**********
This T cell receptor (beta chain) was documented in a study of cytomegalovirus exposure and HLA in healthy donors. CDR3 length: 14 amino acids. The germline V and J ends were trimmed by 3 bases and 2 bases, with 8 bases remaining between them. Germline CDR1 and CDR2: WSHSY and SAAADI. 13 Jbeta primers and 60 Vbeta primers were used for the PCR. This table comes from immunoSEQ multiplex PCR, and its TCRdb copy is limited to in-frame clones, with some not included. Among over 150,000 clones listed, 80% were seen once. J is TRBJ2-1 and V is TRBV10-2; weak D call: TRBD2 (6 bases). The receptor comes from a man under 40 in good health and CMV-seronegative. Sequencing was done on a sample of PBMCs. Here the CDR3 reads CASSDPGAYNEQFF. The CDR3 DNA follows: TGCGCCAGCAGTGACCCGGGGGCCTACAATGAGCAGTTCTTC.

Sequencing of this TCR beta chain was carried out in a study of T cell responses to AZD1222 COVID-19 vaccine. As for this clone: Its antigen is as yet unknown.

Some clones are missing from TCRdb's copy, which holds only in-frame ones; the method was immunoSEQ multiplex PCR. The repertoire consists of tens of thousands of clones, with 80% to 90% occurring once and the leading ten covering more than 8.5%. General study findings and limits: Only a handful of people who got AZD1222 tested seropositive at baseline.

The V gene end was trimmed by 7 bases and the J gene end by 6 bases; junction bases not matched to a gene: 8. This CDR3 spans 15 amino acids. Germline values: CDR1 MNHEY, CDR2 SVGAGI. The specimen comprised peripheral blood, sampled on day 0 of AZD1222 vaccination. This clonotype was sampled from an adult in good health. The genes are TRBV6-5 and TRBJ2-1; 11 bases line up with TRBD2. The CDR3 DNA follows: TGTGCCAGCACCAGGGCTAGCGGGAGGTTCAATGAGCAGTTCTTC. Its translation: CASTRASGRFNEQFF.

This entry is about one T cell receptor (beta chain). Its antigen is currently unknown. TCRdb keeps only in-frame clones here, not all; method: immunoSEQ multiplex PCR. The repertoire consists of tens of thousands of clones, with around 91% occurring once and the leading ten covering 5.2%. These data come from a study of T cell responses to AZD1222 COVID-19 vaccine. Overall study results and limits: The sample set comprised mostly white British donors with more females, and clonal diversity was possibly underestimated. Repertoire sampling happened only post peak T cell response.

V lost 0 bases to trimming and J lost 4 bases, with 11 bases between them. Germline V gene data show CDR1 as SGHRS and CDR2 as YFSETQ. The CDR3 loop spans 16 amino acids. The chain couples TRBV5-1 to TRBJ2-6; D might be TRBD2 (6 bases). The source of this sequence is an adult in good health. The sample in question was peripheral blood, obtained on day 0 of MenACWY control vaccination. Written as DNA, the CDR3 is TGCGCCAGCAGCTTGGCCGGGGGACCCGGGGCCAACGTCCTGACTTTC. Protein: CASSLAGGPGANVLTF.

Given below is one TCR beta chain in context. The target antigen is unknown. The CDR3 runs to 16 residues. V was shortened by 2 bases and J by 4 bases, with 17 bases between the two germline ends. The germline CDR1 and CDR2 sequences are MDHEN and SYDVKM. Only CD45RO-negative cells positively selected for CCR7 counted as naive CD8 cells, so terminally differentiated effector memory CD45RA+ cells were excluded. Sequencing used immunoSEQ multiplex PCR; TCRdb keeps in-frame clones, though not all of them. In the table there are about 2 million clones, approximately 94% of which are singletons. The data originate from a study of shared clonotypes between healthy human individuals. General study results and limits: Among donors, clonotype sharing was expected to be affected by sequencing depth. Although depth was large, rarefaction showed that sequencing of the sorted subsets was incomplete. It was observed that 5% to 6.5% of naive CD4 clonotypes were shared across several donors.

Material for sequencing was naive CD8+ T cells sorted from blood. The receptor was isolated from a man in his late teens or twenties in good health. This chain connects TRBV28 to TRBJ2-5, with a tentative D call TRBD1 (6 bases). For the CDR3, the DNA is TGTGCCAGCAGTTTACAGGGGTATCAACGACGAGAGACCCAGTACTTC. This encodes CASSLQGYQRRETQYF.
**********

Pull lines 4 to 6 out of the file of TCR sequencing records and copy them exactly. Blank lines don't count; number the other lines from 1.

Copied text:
The V gene end was trimmed by 7 bases and the J gene end by 6 bases; junction bases not matched to a gene: 8. This CDR3 spans 15 amino acids. Germline values: CDR1 MNHEY, CDR2 SVGAGI. The specimen comprised peripheral blood, sampled on day 0 of AZD1222 vaccination. This clonotype was sampled from an adult in good health. The genes are TRBV6-5 and TRBJ2-1; 11 bases line up with TRBD2. The CDR3 DNA follows: TGTGCCAGCACCAGGGCTAGCGGGAGGTTCAATGAGCAGTTCTTC. Its translation: CASTRASGRFNEQFF.

This entry is about one T cell receptor (beta chain). Its antigen is currently unknown. TCRdb keeps only in-frame clones here, not all; method: immunoSEQ multiplex PCR. The repertoire consists of tens of thousands of clones, with around 91% occurring once and the leading ten covering 5.2%. These data come from a study of T cell responses to AZD1222 COVID-19 vaccine. Overall study results and limits: The sample set comprised mostly white British donors with more females, and clonal diversity was possibly underestimated. Repertoire sampling happened only post peak T cell response.

V lost 0 bases to trimming and J lost 4 bases, with 11 bases between them. Germline V gene data show CDR1 as SGHRS and CDR2 as YFSETQ. The CDR3 loop spans 16 amino acids. The chain couples TRBV5-1 to TRBJ2-6; D might be TRBD2 (6 bases). The source of this sequence is an adult in good health. The sample in question was peripheral blood, obtained on day 0 of MenACWY control vaccination. Written as DNA, the CDR3 is TGCGCCAGCAGCTTGGCCGGGGGACCCGGGGCCAACGTCCTGACTTTC. Protein: CASSLAGGPGANVLTF.